In addition to the regular flow of generating signing keys, storing them in secret, and using them to sign tokens on the control plane, Kuma also offers offline signing of tokens. In this flow, you can generate a pair of public and private keys and configure the control plane only with public keys for token verification. You can generate all the tokens without running the control plane.

The advantages of this mode are:

  • easier, more reproducible deployments of the control plane, and more in line with GitOps.
  • potentially more secure setup, because the control plane does not have access to the private keys.

Here’s how to use offline issuing

  1. Generate a pair of signing keys

    The following commands generate standard RSA key of 2048 bits and outputs it in PEM-encoded format. You can use any external tool to generate a pair of keys.

    kumactl generate signing-key --format=pem > /tmp/key-private.pem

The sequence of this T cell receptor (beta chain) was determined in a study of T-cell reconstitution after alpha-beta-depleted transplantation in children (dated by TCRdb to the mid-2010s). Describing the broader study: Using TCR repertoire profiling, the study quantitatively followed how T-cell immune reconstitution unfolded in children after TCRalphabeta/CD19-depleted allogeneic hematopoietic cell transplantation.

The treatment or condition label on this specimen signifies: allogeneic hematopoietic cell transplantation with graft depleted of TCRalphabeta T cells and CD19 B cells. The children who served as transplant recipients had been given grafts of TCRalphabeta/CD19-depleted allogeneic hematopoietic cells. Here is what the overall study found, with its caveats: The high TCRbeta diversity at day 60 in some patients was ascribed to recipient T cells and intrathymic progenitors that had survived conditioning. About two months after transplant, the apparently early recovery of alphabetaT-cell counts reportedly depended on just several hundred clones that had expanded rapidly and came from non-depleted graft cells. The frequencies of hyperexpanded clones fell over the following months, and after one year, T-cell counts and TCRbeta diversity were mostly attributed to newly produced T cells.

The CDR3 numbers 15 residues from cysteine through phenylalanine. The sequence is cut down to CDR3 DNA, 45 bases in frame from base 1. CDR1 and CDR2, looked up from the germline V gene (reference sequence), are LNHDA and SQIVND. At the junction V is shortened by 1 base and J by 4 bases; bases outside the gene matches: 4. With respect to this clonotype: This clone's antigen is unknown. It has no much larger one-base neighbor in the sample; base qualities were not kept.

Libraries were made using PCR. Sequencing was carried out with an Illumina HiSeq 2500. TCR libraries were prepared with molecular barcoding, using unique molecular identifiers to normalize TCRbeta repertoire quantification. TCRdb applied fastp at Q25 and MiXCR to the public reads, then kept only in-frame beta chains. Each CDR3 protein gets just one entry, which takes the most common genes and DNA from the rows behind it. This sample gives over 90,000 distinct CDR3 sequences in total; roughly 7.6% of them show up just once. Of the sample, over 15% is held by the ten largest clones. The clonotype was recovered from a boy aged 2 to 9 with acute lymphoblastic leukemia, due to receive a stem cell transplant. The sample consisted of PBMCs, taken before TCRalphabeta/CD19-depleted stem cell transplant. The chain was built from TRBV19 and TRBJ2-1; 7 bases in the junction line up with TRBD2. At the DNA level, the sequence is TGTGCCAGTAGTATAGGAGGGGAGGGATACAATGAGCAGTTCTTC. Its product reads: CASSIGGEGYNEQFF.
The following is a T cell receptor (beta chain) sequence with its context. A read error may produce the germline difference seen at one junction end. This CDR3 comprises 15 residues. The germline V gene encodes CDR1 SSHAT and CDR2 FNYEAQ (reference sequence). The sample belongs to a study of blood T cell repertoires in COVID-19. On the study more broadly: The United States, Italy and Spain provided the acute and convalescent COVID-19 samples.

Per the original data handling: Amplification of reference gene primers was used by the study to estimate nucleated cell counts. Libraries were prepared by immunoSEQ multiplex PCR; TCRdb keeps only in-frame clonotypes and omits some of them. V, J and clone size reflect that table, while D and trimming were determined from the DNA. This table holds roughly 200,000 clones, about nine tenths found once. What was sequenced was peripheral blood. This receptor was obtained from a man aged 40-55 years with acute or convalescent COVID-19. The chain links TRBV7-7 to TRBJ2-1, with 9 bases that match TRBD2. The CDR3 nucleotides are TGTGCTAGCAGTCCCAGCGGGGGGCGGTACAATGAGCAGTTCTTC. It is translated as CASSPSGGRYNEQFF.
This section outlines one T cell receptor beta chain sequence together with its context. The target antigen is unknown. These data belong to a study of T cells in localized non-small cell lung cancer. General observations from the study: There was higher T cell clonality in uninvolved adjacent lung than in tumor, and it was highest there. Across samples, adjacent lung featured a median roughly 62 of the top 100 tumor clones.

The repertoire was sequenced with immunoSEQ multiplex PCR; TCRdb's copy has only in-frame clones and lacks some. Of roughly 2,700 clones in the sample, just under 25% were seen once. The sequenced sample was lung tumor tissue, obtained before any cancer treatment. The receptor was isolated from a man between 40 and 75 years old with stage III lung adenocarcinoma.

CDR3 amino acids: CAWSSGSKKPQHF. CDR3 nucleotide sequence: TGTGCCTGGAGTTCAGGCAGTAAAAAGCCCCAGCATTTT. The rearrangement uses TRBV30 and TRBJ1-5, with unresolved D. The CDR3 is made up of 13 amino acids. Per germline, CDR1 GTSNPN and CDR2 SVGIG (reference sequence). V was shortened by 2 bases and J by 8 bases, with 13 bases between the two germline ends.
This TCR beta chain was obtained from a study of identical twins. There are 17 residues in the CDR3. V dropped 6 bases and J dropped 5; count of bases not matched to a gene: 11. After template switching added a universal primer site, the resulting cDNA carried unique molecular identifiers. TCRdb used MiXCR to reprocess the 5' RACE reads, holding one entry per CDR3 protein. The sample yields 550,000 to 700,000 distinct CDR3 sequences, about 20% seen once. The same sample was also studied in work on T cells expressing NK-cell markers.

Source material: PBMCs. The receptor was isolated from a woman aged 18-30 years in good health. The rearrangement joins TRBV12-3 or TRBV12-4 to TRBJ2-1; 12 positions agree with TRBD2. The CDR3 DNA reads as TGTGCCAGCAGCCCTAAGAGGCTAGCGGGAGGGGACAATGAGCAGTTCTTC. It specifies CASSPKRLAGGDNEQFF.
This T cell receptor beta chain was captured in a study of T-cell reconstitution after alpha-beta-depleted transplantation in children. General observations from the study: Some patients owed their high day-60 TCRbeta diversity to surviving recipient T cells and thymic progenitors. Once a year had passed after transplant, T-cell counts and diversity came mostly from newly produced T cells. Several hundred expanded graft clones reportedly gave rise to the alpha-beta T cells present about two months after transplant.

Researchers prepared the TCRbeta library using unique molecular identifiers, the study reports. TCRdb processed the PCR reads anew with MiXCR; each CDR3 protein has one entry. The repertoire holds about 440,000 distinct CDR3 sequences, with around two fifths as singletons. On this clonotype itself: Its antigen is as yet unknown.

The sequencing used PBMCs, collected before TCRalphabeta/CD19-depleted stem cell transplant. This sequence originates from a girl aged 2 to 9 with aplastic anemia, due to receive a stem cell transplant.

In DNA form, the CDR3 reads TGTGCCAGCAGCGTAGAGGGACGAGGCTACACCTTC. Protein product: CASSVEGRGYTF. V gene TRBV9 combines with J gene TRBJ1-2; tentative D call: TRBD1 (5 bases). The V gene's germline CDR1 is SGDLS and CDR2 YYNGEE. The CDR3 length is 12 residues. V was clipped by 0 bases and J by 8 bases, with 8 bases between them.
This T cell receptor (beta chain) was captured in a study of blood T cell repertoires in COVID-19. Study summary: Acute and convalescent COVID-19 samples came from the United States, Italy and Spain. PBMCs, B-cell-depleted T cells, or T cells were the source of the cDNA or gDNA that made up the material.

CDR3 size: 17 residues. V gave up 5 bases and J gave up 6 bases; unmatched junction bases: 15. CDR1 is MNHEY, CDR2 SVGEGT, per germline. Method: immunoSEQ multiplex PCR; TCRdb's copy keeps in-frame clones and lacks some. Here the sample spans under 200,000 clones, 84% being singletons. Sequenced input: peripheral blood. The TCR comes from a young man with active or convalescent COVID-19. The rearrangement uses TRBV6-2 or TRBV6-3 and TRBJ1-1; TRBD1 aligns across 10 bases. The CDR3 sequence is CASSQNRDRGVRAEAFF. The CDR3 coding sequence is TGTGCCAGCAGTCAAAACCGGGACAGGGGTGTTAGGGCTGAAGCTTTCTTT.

kumactl generate public-key --signing-key-path=/tmp/key-private.pem > /tmp/key-public.pem

    The result should be similar to this output

    cat /tmp/key-private.pem /tmp/key-public.pem 
    -----END RSA PRIVATE KEY-----
    -----BEGIN RSA PUBLIC KEY-----
    -----END RSA PUBLIC KEY----- 
  2. Configure the control plane with public key

    Configure a control plane with the following settings

        type: tokens
          enableIssuer: false # disable control plane token issuer that uses secrets
            useSecrets: false # do not use signing key stored in secrets to validate the token
            - kid: "key-1"
              key: |
                -----BEGIN RSA PUBLIC KEY-----
                -----END RSA PUBLIC KEY-----
  3. Use the private key to issue tokens offline

    The command is the same as with online signing, but with two additional arguments:

    • --kid - ID of the key that should be used to validate the token. This should match kid specified in the control plane configuration.
    • --signing-key-path - path to a PEM-encoded private key.
    kumactl generate user-token \
      --name \
      --group users \
      --valid-for 24h \
      --signing-key-path /tmp/key-private.pem \
      --kid key-1